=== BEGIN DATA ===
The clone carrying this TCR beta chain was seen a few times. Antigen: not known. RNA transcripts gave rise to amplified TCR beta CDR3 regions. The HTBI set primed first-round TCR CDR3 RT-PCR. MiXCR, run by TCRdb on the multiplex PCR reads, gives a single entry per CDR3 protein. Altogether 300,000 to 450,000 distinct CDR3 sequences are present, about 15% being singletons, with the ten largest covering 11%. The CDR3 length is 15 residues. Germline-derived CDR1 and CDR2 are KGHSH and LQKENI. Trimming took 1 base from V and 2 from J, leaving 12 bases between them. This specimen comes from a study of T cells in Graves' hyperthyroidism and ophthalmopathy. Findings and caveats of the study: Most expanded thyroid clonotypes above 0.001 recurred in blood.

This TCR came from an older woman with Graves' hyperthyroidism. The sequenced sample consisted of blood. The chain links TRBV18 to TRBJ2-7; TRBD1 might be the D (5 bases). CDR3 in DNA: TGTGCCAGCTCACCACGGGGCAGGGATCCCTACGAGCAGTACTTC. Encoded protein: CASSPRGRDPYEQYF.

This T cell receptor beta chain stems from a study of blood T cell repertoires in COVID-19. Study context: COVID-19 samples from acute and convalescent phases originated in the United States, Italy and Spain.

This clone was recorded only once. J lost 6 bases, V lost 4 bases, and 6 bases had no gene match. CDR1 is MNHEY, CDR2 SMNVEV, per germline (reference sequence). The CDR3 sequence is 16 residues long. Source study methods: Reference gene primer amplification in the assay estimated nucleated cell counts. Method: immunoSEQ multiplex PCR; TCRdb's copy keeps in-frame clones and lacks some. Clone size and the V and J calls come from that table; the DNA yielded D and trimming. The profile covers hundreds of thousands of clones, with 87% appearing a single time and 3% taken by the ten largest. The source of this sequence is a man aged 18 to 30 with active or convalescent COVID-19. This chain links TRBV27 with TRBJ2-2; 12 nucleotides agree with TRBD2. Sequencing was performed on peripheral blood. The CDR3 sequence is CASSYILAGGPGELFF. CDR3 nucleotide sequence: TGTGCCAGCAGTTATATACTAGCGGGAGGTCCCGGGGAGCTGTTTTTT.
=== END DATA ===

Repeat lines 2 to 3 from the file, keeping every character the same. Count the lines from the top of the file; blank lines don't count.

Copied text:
This TCR came from an older woman with Graves' hyperthyroidism. The sequenced sample consisted of blood. The chain links TRBV18 to TRBJ2-7; TRBD1 might be the D (5 bases). CDR3 in DNA: TGTGCCAGCTCACCACGGGGCAGGGATCCCTACGAGCAGTACTTC. Encoded protein: CASSPRGRDPYEQYF.

This T cell receptor beta chain stems from a study of blood T cell repertoires in COVID-19. Study context: COVID-19 samples from acute and convalescent phases originated in the United States, Italy and Spain.